Any ideas for "tomato pie"

I am thinking about adding “tomato pie” to my farmer’s market stand. I was thinking I could just wrap in cellophane to go. I don’t think this would need to be refrigerated after baking. I am using the NY style Lehmann recipe and have used that for cheesy bread sticks, garlic knots, braided 3 cheese sticks and cinnamon twists. It works out well for all these items. Would I just use my standard recipe for sauce, just leave the dough thicker and then bake? Maybe I could use a few basil leaves to top.
Any ideas would be appreciated.
Norma

With access to all those great fresh vegetables, what about making Moussaka! Or do you want to stick with a pizza theme?

Another suggestion then: I can’t sell it in my store because I don’t have a separate station for serving raw veggies (Also, delivering the thing would be a mess - but wrapping it in cellophane could make it feasible), but I make a “garden round” for myself every now and then.

Bake a pizza crust and set it aside to cool down to where it can be handled. Add a layer of Ranch dressing and top with fresh veggies - I usually start with spinach and add at least sliced onions, tomatoes and black olives. Then slice it like it’s a pizza and serve. No need for cheese… maybe a sprinkle of shredded cheddar if you’re in the mood.

The warm crust combined with cold, crisp veggies is a unique experience. I know it would be even better with heirloom tomatoes! I think I’m gonna go fix one for lunch today.

brad,
Thanks for the idea of the ranch dressing and fresh vegetables. That sounds great, but doesn’t the crust get soggy if you bake the crust first, then add the ranch and vegetables?
The moussaka sounds great too, but we already have a Greek stand that sells all kinds of Greek food and pastries.
Thanks for your ideas.
Norma

Norma, Im in Utica, Where tomato pie originated… What we do is we let the dough sit out for about a hr form it in the tray, let it rise for a hr. Take some sauce water it down and put some on lightly and cook the shell for about 15 minutes at 450. Take it out put your sauce on it, cook for another 5-10 minutes, take it out coat it with Parmisan cheese and your all set…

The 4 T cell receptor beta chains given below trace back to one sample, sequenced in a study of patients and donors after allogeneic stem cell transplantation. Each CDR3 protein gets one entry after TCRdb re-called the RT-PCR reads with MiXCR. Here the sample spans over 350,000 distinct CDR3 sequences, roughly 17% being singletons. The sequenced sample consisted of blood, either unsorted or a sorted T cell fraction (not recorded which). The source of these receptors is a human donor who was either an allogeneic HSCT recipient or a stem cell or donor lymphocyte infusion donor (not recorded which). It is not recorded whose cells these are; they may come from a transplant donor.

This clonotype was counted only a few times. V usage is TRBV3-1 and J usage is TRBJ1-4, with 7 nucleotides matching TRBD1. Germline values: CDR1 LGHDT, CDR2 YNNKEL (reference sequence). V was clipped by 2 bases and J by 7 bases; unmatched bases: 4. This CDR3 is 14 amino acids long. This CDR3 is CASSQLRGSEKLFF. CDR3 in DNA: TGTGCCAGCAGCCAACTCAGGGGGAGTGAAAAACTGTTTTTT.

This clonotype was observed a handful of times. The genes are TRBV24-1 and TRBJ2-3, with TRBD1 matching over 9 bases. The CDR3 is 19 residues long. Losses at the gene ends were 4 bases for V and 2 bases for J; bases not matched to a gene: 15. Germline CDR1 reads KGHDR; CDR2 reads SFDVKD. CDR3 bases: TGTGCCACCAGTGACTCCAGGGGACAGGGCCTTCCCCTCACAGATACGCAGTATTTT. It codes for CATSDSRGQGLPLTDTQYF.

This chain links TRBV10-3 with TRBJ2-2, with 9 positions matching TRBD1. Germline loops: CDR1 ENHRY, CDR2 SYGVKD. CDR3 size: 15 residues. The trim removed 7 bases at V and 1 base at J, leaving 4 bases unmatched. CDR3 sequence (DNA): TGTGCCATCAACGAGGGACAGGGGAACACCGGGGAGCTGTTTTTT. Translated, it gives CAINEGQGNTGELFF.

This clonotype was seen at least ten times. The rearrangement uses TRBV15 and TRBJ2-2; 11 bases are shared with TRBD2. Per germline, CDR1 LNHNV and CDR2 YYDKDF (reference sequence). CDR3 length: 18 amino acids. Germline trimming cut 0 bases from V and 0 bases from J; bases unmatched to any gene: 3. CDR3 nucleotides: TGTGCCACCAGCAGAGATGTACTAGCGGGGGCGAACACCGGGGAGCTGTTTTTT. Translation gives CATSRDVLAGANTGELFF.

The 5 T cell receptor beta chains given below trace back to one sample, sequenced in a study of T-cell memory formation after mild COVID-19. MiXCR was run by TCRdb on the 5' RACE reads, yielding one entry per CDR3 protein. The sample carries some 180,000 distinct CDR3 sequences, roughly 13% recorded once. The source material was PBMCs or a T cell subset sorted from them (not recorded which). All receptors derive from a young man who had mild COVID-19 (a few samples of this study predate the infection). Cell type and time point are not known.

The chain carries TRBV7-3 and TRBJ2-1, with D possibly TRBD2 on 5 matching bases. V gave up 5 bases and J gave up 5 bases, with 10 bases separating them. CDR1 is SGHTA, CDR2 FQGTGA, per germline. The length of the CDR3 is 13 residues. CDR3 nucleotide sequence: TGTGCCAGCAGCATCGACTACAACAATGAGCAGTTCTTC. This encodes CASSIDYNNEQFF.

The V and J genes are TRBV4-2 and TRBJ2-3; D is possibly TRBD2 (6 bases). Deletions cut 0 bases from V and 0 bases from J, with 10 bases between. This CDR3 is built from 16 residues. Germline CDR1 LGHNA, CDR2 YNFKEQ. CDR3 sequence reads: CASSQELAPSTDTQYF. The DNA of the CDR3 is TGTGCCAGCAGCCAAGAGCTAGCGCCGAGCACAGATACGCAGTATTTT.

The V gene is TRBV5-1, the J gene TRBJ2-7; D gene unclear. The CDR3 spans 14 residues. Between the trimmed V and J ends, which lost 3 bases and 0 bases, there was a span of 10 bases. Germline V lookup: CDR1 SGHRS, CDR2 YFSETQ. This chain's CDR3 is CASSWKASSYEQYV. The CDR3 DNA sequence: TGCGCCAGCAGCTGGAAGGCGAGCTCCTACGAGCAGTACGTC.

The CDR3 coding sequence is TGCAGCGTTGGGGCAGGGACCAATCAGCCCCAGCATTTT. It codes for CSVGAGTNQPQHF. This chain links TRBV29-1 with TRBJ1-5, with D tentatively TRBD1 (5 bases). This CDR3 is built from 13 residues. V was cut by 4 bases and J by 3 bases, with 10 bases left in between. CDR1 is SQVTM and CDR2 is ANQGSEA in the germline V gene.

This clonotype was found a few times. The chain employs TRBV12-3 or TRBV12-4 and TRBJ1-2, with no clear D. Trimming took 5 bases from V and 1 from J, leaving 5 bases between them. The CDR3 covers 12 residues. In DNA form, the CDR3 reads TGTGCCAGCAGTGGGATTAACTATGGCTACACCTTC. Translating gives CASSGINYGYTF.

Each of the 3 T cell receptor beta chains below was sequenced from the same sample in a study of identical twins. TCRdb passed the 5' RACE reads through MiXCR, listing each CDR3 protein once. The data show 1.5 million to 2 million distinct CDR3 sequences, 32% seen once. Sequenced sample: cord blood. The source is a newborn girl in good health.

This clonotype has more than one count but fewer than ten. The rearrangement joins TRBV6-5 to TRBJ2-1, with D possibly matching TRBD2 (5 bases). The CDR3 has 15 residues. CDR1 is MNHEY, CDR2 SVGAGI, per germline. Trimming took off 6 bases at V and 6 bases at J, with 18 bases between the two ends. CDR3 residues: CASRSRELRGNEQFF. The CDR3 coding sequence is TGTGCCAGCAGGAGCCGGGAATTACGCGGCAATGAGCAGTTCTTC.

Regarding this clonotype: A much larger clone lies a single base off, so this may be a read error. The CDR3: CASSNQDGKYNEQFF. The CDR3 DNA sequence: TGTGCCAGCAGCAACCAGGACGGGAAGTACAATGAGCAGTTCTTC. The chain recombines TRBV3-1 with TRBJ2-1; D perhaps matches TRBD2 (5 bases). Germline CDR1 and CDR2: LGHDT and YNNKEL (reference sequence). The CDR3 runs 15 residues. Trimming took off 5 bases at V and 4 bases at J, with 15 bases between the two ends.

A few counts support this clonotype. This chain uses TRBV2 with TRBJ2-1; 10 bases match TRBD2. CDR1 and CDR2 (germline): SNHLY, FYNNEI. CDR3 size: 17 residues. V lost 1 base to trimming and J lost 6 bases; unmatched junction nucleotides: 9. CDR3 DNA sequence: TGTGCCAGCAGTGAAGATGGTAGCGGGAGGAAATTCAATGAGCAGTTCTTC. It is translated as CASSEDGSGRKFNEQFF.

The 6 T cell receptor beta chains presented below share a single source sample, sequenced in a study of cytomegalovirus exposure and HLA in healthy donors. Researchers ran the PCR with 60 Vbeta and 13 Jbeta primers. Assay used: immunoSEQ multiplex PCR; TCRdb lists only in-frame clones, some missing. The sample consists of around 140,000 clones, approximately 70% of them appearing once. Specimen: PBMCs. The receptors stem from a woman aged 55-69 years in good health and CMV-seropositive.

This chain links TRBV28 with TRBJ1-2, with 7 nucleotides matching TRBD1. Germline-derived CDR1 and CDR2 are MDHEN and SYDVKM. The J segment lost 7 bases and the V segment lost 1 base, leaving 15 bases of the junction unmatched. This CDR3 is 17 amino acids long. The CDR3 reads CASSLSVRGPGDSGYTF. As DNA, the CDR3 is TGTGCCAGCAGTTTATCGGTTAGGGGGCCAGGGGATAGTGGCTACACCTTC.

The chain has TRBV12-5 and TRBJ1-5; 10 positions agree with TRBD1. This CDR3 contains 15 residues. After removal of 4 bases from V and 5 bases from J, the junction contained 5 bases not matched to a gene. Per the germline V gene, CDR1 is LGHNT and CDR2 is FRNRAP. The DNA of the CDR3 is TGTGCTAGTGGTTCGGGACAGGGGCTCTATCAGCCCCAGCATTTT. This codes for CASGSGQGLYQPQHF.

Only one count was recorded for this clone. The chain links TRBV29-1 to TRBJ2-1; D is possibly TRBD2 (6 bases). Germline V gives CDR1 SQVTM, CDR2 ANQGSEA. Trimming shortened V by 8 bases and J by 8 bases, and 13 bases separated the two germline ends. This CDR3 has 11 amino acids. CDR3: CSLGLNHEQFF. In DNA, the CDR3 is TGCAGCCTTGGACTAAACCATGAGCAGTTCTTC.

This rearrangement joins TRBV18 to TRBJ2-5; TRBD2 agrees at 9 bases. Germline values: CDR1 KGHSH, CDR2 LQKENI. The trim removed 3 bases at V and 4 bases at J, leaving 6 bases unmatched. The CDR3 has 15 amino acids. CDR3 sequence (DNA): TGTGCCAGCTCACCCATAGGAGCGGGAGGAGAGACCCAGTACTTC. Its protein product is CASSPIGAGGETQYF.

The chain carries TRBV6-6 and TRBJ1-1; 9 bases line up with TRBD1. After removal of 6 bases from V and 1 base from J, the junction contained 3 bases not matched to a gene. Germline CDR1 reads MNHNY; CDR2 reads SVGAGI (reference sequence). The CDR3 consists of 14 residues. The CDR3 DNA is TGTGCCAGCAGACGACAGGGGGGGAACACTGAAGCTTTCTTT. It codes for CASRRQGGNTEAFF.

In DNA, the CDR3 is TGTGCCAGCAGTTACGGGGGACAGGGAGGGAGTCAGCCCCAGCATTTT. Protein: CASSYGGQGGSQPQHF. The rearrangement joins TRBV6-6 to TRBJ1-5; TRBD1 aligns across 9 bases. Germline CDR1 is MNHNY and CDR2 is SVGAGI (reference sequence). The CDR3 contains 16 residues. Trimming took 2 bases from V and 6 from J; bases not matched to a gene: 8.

As for sauce, no its not the same as pizza sauce, its actually a little chunkier and thicker. Google Utica Tomato Pie and you will find a recipe…

If I follow the ‘taditional’ concept, dough is stretched into a rectangle . . . would that be a half sheet pan? How much dough is a good shot? I use 9oz, 13oz and 23oz doughballs. The recipe I saw suggested 16oz stretched into a cookie sheet pan (no size given). I could use a 23 and a 9 to make two of these . . . put in a half sheet pan and go from there. Would that give me the correct thickness?

Share the word about the orthodoxy of serving sizes, variants and the culture of this phenomenon. It is a sub-species of pizza that could go over well with lactose intallerant folks!

Seems there’s even a facebook page for Tomato Pie: http://www.facebook.com/TomatoPie?v=inf … =528041563

Italy2003gt and NicksPizza,
Thank you both for all the information. I really enjoyed finding out about where the tomato pie originated. Thanks for telling me how to make tomato pie. The information on facebook was very good, too. I use a half pan for my cheesy breadsticks. Is that what to use? I make a dough for a 16" pizza and will try that on the half pan.
I haven’t tried tomato pie, but will research some more and then try to make the tomato pie.
Thanks to all,
Norma

Just re-read the article in a recent pizza magazine not named PMQ, and found tomato pie strongly resembles classic, old school sicilian pizza as described by Pat Bruno. Go figure.